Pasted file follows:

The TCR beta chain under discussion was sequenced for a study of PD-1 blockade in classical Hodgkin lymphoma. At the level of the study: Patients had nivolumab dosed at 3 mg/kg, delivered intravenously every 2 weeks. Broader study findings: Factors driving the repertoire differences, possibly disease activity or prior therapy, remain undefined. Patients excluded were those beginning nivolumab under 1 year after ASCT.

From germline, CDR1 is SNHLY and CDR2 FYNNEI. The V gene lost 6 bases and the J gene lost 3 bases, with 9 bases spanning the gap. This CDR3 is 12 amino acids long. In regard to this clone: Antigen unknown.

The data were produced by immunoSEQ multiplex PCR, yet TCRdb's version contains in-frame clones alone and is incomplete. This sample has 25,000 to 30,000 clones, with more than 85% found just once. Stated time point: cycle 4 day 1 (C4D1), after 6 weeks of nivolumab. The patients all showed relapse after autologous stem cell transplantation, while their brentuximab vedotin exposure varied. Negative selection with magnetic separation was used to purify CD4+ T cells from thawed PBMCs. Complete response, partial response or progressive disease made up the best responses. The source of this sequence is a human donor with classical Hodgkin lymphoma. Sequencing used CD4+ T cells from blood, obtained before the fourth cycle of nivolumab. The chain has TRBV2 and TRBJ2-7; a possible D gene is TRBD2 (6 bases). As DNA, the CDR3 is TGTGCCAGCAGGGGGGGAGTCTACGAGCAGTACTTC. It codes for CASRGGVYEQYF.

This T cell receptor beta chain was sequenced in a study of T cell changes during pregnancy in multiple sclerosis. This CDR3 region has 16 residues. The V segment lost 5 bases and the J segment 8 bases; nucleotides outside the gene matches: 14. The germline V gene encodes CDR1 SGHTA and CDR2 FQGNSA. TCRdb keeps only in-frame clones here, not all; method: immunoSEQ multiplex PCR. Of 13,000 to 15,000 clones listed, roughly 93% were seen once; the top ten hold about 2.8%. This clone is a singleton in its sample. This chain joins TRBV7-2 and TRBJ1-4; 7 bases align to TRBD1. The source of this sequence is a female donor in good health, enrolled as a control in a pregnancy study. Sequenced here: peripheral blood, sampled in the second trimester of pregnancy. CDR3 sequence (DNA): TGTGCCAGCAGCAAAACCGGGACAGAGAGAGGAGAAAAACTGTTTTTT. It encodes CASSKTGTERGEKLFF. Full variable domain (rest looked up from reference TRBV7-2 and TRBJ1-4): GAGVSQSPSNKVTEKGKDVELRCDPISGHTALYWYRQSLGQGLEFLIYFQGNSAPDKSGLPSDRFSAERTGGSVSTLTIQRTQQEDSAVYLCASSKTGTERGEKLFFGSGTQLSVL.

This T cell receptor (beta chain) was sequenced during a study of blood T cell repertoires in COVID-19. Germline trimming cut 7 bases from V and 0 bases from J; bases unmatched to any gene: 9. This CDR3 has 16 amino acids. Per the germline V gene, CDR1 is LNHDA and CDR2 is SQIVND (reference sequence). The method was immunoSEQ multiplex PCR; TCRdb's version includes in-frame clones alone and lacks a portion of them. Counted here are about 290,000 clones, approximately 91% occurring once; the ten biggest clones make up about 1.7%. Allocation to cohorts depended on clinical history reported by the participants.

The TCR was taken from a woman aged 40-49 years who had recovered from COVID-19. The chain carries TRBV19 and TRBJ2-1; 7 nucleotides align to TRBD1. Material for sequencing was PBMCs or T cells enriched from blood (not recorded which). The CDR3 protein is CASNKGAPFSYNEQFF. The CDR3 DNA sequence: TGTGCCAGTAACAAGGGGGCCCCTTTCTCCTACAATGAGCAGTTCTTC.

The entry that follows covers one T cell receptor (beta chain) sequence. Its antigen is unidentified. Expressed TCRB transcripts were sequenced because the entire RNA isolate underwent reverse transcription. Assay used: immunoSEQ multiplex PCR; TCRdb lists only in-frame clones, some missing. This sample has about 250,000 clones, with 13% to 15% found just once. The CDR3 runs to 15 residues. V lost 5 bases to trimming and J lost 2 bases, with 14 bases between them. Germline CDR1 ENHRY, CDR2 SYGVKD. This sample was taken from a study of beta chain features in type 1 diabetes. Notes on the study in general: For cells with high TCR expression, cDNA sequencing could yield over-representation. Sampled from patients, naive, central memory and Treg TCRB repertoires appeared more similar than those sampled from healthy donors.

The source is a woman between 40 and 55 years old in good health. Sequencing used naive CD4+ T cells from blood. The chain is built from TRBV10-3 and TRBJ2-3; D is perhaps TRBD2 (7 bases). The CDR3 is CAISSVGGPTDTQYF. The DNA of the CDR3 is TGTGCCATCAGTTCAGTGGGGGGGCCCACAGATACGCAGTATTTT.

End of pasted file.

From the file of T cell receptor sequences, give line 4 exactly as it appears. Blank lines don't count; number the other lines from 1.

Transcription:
This T cell receptor beta chain was sequenced in a study of T cell changes during pregnancy in multiple sclerosis. This CDR3 region has 16 residues. The V segment lost 5 bases and the J segment 8 bases; nucleotides outside the gene matches: 14. The germline V gene encodes CDR1 SGHTA and CDR2 FQGNSA. TCRdb keeps only in-frame clones here, not all; method: immunoSEQ multiplex PCR. Of 13,000 to 15,000 clones listed, roughly 93% were seen once; the top ten hold about 2.8%. This clone is a singleton in its sample. This chain joins TRBV7-2 and TRBJ1-4; 7 bases align to TRBD1. The source of this sequence is a female donor in good health, enrolled as a control in a pregnancy study. Sequenced here: peripheral blood, sampled in the second trimester of pregnancy. CDR3 sequence (DNA): TGTGCCAGCAGCAAAACCGGGACAGAGAGAGGAGAAAAACTGTTTTTT. It encodes CASSKTGTERGEKLFF. Full variable domain (rest looked up from reference TRBV7-2 and TRBJ1-4): GAGVSQSPSNKVTEKGKDVELRCDPISGHTALYWYRQSLGQGLEFLIYFQGNSAPDKSGLPSDRFSAERTGGSVSTLTIQRTQQEDSAVYLCASSKTGTERGEKLFFGSGTQLSVL.